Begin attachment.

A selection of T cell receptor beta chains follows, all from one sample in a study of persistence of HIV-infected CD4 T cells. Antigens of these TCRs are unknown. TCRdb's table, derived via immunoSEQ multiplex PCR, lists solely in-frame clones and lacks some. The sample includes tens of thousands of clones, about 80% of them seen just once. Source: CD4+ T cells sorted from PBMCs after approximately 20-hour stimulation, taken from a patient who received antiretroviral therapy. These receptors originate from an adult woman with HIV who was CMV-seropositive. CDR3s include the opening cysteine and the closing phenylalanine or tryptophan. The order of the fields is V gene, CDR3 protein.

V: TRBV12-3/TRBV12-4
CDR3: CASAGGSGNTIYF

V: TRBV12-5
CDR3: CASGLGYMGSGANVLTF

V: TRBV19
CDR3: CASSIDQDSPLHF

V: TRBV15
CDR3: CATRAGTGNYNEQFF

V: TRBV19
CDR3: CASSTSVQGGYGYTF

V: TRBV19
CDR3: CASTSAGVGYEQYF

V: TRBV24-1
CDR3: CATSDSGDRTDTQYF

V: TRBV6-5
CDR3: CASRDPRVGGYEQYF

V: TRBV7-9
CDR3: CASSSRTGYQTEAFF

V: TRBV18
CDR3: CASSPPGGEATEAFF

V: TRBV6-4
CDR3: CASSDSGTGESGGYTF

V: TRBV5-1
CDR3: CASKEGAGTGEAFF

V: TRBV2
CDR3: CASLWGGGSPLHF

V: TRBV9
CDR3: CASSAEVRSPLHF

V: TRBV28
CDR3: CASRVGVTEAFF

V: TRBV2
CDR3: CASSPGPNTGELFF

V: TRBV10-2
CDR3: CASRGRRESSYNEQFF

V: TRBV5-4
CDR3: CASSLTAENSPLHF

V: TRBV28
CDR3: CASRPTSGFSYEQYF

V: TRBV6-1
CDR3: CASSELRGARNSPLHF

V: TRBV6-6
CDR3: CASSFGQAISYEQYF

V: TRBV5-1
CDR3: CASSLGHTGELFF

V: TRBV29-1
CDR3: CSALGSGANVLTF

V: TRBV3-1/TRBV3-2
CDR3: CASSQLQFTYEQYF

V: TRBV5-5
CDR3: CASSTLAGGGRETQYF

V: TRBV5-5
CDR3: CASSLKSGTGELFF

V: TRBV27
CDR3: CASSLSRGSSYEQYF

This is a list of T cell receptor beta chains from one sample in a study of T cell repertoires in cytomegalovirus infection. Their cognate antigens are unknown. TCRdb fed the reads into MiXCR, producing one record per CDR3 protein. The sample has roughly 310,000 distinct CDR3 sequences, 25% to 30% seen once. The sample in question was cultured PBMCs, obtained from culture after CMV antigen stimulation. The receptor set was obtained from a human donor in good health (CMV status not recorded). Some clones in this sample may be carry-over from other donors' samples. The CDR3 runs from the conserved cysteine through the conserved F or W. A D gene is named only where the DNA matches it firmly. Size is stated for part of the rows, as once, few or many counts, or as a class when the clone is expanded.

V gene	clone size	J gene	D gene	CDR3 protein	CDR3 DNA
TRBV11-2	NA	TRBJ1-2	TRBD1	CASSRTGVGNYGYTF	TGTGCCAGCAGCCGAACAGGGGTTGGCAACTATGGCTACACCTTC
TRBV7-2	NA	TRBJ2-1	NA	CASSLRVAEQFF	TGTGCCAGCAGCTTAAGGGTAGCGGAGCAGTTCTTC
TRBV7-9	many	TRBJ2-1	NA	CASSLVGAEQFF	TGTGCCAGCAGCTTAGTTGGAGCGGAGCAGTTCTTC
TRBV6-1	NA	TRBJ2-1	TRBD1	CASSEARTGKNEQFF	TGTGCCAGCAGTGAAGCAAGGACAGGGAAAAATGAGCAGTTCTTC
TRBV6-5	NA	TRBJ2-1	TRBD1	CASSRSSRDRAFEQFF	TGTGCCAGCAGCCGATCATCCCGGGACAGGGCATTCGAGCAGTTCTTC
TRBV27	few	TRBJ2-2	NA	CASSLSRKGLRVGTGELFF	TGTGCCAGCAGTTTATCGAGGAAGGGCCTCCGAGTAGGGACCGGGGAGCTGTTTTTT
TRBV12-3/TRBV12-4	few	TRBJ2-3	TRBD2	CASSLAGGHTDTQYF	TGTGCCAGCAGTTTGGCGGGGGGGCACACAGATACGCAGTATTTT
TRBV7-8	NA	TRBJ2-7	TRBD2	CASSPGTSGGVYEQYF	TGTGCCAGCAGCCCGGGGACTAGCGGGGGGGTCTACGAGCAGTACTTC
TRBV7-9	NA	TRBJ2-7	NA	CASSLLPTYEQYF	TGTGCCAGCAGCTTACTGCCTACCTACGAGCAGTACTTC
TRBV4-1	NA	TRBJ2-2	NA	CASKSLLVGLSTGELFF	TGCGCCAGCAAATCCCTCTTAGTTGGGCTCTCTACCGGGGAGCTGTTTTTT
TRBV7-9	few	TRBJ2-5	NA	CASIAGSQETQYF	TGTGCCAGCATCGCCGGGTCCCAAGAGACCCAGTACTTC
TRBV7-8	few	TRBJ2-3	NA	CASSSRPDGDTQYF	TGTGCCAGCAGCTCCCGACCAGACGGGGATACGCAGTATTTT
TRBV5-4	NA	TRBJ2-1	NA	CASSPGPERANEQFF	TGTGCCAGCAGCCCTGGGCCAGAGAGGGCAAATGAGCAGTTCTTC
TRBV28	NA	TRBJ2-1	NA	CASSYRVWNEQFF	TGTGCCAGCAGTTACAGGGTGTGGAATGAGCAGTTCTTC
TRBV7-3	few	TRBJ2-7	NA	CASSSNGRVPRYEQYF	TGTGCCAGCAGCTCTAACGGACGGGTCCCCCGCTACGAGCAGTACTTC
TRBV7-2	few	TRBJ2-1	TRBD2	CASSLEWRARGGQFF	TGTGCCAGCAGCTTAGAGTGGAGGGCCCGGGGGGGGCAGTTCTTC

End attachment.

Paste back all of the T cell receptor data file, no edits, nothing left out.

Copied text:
A selection of T cell receptor beta chains follows, all from one sample in a study of persistence of HIV-infected CD4 T cells. Antigens of these TCRs are unknown. TCRdb's table, derived via immunoSEQ multiplex PCR, lists solely in-frame clones and lacks some. The sample includes tens of thousands of clones, about 80% of them seen just once. Source: CD4+ T cells sorted from PBMCs after approximately 20-hour stimulation, taken from a patient who received antiretroviral therapy. These receptors originate from an adult woman with HIV who was CMV-seropositive. CDR3s include the opening cysteine and the closing phenylalanine or tryptophan. The order of the fields is V gene, CDR3 protein.

V: TRBV12-3/TRBV12-4
CDR3: CASAGGSGNTIYF

V: TRBV12-5
CDR3: CASGLGYMGSGANVLTF

V: TRBV19
CDR3: CASSIDQDSPLHF

V: TRBV15
CDR3: CATRAGTGNYNEQFF

V: TRBV19
CDR3: CASSTSVQGGYGYTF

V: TRBV19
CDR3: CASTSAGVGYEQYF

V: TRBV24-1
CDR3: CATSDSGDRTDTQYF

V: TRBV6-5
CDR3: CASRDPRVGGYEQYF

V: TRBV7-9
CDR3: CASSSRTGYQTEAFF

V: TRBV18
CDR3: CASSPPGGEATEAFF

V: TRBV6-4
CDR3: CASSDSGTGESGGYTF

V: TRBV5-1
CDR3: CASKEGAGTGEAFF

V: TRBV2
CDR3: CASLWGGGSPLHF

V: TRBV9
CDR3: CASSAEVRSPLHF

V: TRBV28
CDR3: CASRVGVTEAFF

V: TRBV2
CDR3: CASSPGPNTGELFF

V: TRBV10-2
CDR3: CASRGRRESSYNEQFF

V: TRBV5-4
CDR3: CASSLTAENSPLHF

V: TRBV28
CDR3: CASRPTSGFSYEQYF

V: TRBV6-1
CDR3: CASSELRGARNSPLHF

V: TRBV6-6
CDR3: CASSFGQAISYEQYF

V: TRBV5-1
CDR3: CASSLGHTGELFF

V: TRBV29-1
CDR3: CSALGSGANVLTF

V: TRBV3-1/TRBV3-2
CDR3: CASSQLQFTYEQYF

V: TRBV5-5
CDR3: CASSTLAGGGRETQYF

V: TRBV5-5
CDR3: CASSLKSGTGELFF

V: TRBV27
CDR3: CASSLSRGSSYEQYF

This is a list of T cell receptor beta chains from one sample in a study of T cell repertoires in cytomegalovirus infection. Their cognate antigens are unknown. TCRdb fed the reads into MiXCR, producing one record per CDR3 protein. The sample has roughly 310,000 distinct CDR3 sequences, 25% to 30% seen once. The sample in question was cultured PBMCs, obtained from culture after CMV antigen stimulation. The receptor set was obtained from a human donor in good health (CMV status not recorded). Some clones in this sample may be carry-over from other donors' samples. The CDR3 runs from the conserved cysteine through the conserved F or W. A D gene is named only where the DNA matches it firmly. Size is stated for part of the rows, as once, few or many counts, or as a class when the clone is expanded.

V gene	clone size	J gene	D gene	CDR3 protein	CDR3 DNA
TRBV11-2	NA	TRBJ1-2	TRBD1	CASSRTGVGNYGYTF	TGTGCCAGCAGCCGAACAGGGGTTGGCAACTATGGCTACACCTTC
TRBV7-2	NA	TRBJ2-1	NA	CASSLRVAEQFF	TGTGCCAGCAGCTTAAGGGTAGCGGAGCAGTTCTTC
TRBV7-9	many	TRBJ2-1	NA	CASSLVGAEQFF	TGTGCCAGCAGCTTAGTTGGAGCGGAGCAGTTCTTC
TRBV6-1	NA	TRBJ2-1	TRBD1	CASSEARTGKNEQFF	TGTGCCAGCAGTGAAGCAAGGACAGGGAAAAATGAGCAGTTCTTC
TRBV6-5	NA	TRBJ2-1	TRBD1	CASSRSSRDRAFEQFF	TGTGCCAGCAGCCGATCATCCCGGGACAGGGCATTCGAGCAGTTCTTC
TRBV27	few	TRBJ2-2	NA	CASSLSRKGLRVGTGELFF	TGTGCCAGCAGTTTATCGAGGAAGGGCCTCCGAGTAGGGACCGGGGAGCTGTTTTTT
TRBV12-3/TRBV12-4	few	TRBJ2-3	TRBD2	CASSLAGGHTDTQYF	TGTGCCAGCAGTTTGGCGGGGGGGCACACAGATACGCAGTATTTT
TRBV7-8	NA	TRBJ2-7	TRBD2	CASSPGTSGGVYEQYF	TGTGCCAGCAGCCCGGGGACTAGCGGGGGGGTCTACGAGCAGTACTTC
TRBV7-9	NA	TRBJ2-7	NA	CASSLLPTYEQYF	TGTGCCAGCAGCTTACTGCCTACCTACGAGCAGTACTTC
TRBV4-1	NA	TRBJ2-2	NA	CASKSLLVGLSTGELFF	TGCGCCAGCAAATCCCTCTTAGTTGGGCTCTCTACCGGGGAGCTGTTTTTT
TRBV7-9	few	TRBJ2-5	NA	CASIAGSQETQYF	TGTGCCAGCATCGCCGGGTCCCAAGAGACCCAGTACTTC
TRBV7-8	few	TRBJ2-3	NA	CASSSRPDGDTQYF	TGTGCCAGCAGCTCCCGACCAGACGGGGATACGCAGTATTTT
TRBV5-4	NA	TRBJ2-1	NA	CASSPGPERANEQFF	TGTGCCAGCAGCCCTGGGCCAGAGAGGGCAAATGAGCAGTTCTTC
TRBV28	NA	TRBJ2-1	NA	CASSYRVWNEQFF	TGTGCCAGCAGTTACAGGGTGTGGAATGAGCAGTTCTTC
TRBV7-3	few	TRBJ2-7	NA	CASSSNGRVPRYEQYF	TGTGCCAGCAGCTCTAACGGACGGGTCCCCCGCTACGAGCAGTACTTC
TRBV7-2	few	TRBJ2-1	TRBD2	CASSLEWRARGGQFF	TGTGCCAGCAGCTTAGAGTGGAGGGCCCGGGGGGGGCAGTTCTTC